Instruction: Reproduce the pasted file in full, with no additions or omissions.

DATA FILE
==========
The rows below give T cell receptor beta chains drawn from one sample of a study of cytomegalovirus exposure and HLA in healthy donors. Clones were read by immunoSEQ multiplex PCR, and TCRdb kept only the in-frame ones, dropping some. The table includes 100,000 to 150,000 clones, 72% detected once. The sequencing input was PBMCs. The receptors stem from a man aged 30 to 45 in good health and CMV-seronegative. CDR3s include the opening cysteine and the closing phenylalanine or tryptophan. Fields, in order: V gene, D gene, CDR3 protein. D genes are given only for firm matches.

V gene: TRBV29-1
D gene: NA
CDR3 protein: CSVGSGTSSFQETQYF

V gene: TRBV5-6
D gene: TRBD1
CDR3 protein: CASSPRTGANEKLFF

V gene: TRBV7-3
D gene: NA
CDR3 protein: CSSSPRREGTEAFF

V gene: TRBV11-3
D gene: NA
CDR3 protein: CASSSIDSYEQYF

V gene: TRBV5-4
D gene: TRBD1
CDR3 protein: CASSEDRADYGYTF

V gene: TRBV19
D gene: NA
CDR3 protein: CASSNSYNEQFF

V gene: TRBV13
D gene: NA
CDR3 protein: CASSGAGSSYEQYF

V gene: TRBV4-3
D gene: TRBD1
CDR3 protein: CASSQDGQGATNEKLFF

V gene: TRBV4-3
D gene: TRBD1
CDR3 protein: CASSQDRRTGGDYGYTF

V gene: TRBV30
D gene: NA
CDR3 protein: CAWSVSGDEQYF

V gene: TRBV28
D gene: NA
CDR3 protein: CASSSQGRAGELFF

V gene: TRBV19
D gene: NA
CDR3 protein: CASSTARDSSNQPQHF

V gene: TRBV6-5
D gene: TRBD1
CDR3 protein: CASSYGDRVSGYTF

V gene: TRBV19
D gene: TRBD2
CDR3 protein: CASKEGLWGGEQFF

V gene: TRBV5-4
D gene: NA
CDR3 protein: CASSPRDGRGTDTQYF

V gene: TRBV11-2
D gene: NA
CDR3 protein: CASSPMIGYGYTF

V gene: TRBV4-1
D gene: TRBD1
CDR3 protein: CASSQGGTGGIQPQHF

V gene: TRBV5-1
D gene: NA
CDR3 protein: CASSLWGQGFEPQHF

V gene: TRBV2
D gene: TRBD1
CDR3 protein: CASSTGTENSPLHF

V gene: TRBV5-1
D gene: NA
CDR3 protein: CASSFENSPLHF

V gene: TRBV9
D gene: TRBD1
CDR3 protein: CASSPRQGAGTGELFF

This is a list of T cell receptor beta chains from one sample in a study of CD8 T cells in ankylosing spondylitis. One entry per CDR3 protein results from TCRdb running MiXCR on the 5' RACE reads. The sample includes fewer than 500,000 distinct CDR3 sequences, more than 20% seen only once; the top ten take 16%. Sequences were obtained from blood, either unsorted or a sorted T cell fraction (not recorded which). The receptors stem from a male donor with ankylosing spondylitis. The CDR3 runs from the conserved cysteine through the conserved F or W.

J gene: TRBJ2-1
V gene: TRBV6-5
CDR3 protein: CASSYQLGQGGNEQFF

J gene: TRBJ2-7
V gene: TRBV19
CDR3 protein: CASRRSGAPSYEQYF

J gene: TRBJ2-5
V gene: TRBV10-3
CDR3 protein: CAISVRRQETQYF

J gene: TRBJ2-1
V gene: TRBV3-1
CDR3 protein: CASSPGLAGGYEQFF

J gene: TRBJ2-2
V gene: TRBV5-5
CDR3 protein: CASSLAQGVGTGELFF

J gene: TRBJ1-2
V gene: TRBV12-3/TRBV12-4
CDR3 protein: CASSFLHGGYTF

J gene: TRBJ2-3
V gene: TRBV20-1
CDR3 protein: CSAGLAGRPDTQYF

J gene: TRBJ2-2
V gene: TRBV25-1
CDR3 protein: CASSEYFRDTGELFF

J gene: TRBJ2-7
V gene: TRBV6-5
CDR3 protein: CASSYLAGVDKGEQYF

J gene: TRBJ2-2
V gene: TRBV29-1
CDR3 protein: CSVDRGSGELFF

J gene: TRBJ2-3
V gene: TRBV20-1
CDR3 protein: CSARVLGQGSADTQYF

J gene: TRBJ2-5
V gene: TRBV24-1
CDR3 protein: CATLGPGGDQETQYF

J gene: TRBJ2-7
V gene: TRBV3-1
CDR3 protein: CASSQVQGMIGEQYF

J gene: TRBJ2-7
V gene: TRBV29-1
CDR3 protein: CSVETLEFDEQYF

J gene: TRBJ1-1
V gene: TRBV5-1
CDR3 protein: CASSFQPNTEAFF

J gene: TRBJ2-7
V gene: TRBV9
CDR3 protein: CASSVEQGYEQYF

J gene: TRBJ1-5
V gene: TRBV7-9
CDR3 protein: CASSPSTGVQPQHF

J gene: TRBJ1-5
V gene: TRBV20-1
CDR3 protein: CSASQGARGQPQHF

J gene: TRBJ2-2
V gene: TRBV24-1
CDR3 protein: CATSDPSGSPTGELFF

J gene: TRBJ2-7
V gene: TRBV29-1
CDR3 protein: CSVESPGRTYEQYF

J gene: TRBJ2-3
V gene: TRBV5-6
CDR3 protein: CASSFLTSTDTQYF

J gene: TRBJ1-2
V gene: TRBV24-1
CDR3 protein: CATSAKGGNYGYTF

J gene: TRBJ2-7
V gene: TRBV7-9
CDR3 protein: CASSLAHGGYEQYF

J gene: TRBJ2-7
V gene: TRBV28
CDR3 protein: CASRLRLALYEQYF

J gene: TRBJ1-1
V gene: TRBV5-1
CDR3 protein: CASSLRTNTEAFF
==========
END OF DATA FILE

The rows below give T cell receptor beta chains drawn from one sample of a study of cytomegalovirus exposure and HLA in healthy donors. Clones were read by immunoSEQ multiplex PCR, and TCRdb kept only the in-frame ones, dropping some. The table includes 100,000 to 150,000 clones, 72% detected once. The sequencing input was PBMCs. The receptors stem from a man aged 30 to 45 in good health and CMV-seronegative. CDR3s include the opening cysteine and the closing phenylalanine or tryptophan. Fields, in order: V gene, D gene, CDR3 protein. D genes are given only for firm matches.

V gene: TRBV29-1
D gene: NA
CDR3 protein: CSVGSGTSSFQETQYF

V gene: TRBV5-6
D gene: TRBD1
CDR3 protein: CASSPRTGANEKLFF

V gene: TRBV7-3
D gene: NA
CDR3 protein: CSSSPRREGTEAFF

V gene: TRBV11-3
D gene: NA
CDR3 protein: CASSSIDSYEQYF

V gene: TRBV5-4
D gene: TRBD1
CDR3 protein: CASSEDRADYGYTF

V gene: TRBV19
D gene: NA
CDR3 protein: CASSNSYNEQFF

V gene: TRBV13
D gene: NA
CDR3 protein: CASSGAGSSYEQYF

V gene: TRBV4-3
D gene: TRBD1
CDR3 protein: CASSQDGQGATNEKLFF

V gene: TRBV4-3
D gene: TRBD1
CDR3 protein: CASSQDRRTGGDYGYTF

V gene: TRBV30
D gene: NA
CDR3 protein: CAWSVSGDEQYF

V gene: TRBV28
D gene: NA
CDR3 protein: CASSSQGRAGELFF

V gene: TRBV19
D gene: NA
CDR3 protein: CASSTARDSSNQPQHF

V gene: TRBV6-5
D gene: TRBD1
CDR3 protein: CASSYGDRVSGYTF

V gene: TRBV19
D gene: TRBD2
CDR3 protein: CASKEGLWGGEQFF

V gene: TRBV5-4
D gene: NA
CDR3 protein: CASSPRDGRGTDTQYF

V gene: TRBV11-2
D gene: NA
CDR3 protein: CASSPMIGYGYTF

V gene: TRBV4-1
D gene: TRBD1
CDR3 protein: CASSQGGTGGIQPQHF

V gene: TRBV5-1
D gene: NA
CDR3 protein: CASSLWGQGFEPQHF

V gene: TRBV2
D gene: TRBD1
CDR3 protein: CASSTGTENSPLHF

V gene: TRBV5-1
D gene: NA
CDR3 protein: CASSFENSPLHF

V gene: TRBV9
D gene: TRBD1
CDR3 protein: CASSPRQGAGTGELFF

This is a list of T cell receptor beta chains from one sample in a study of CD8 T cells in ankylosing spondylitis. One entry per CDR3 protein results from TCRdb running MiXCR on the 5' RACE reads. The sample includes fewer than 500,000 distinct CDR3 sequences, more than 20% seen only once; the top ten take 16%. Sequences were obtained from blood, either unsorted or a sorted T cell fraction (not recorded which). The receptors stem from a male donor with ankylosing spondylitis. The CDR3 runs from the conserved cysteine through the conserved F or W.

J gene: TRBJ2-1
V gene: TRBV6-5
CDR3 protein: CASSYQLGQGGNEQFF

J gene: TRBJ2-7
V gene: TRBV19
CDR3 protein: CASRRSGAPSYEQYF

J gene: TRBJ2-5
V gene: TRBV10-3
CDR3 protein: CAISVRRQETQYF

J gene: TRBJ2-1
V gene: TRBV3-1
CDR3 protein: CASSPGLAGGYEQFF

J gene: TRBJ2-2
V gene: TRBV5-5
CDR3 protein: CASSLAQGVGTGELFF

J gene: TRBJ1-2
V gene: TRBV12-3/TRBV12-4
CDR3 protein: CASSFLHGGYTF

J gene: TRBJ2-3
V gene: TRBV20-1
CDR3 protein: CSAGLAGRPDTQYF

J gene: TRBJ2-2
V gene: TRBV25-1
CDR3 protein: CASSEYFRDTGELFF

J gene: TRBJ2-7
V gene: TRBV6-5
CDR3 protein: CASSYLAGVDKGEQYF

J gene: TRBJ2-2
V gene: TRBV29-1
CDR3 protein: CSVDRGSGELFF

J gene: TRBJ2-3
V gene: TRBV20-1
CDR3 protein: CSARVLGQGSADTQYF

J gene: TRBJ2-5
V gene: TRBV24-1
CDR3 protein: CATLGPGGDQETQYF

J gene: TRBJ2-7
V gene: TRBV3-1
CDR3 protein: CASSQVQGMIGEQYF

J gene: TRBJ2-7
V gene: TRBV29-1
CDR3 protein: CSVETLEFDEQYF

J gene: TRBJ1-1
V gene: TRBV5-1
CDR3 protein: CASSFQPNTEAFF

J gene: TRBJ2-7
V gene: TRBV9
CDR3 protein: CASSVEQGYEQYF

J gene: TRBJ1-5
V gene: TRBV7-9
CDR3 protein: CASSPSTGVQPQHF

J gene: TRBJ1-5
V gene: TRBV20-1
CDR3 protein: CSASQGARGQPQHF

J gene: TRBJ2-2
V gene: TRBV24-1
CDR3 protein: CATSDPSGSPTGELFF

J gene: TRBJ2-7
V gene: TRBV29-1
CDR3 protein: CSVESPGRTYEQYF

J gene: TRBJ2-3
V gene: TRBV5-6
CDR3 protein: CASSFLTSTDTQYF

J gene: TRBJ1-2
V gene: TRBV24-1
CDR3 protein: CATSAKGGNYGYTF

J gene: TRBJ2-7
V gene: TRBV7-9
CDR3 protein: CASSLAHGGYEQYF

J gene: TRBJ2-7
V gene: TRBV28
CDR3 protein: CASRLRLALYEQYF

J gene: TRBJ1-1
V gene: TRBV5-1
CDR3 protein: CASSLRTNTEAFF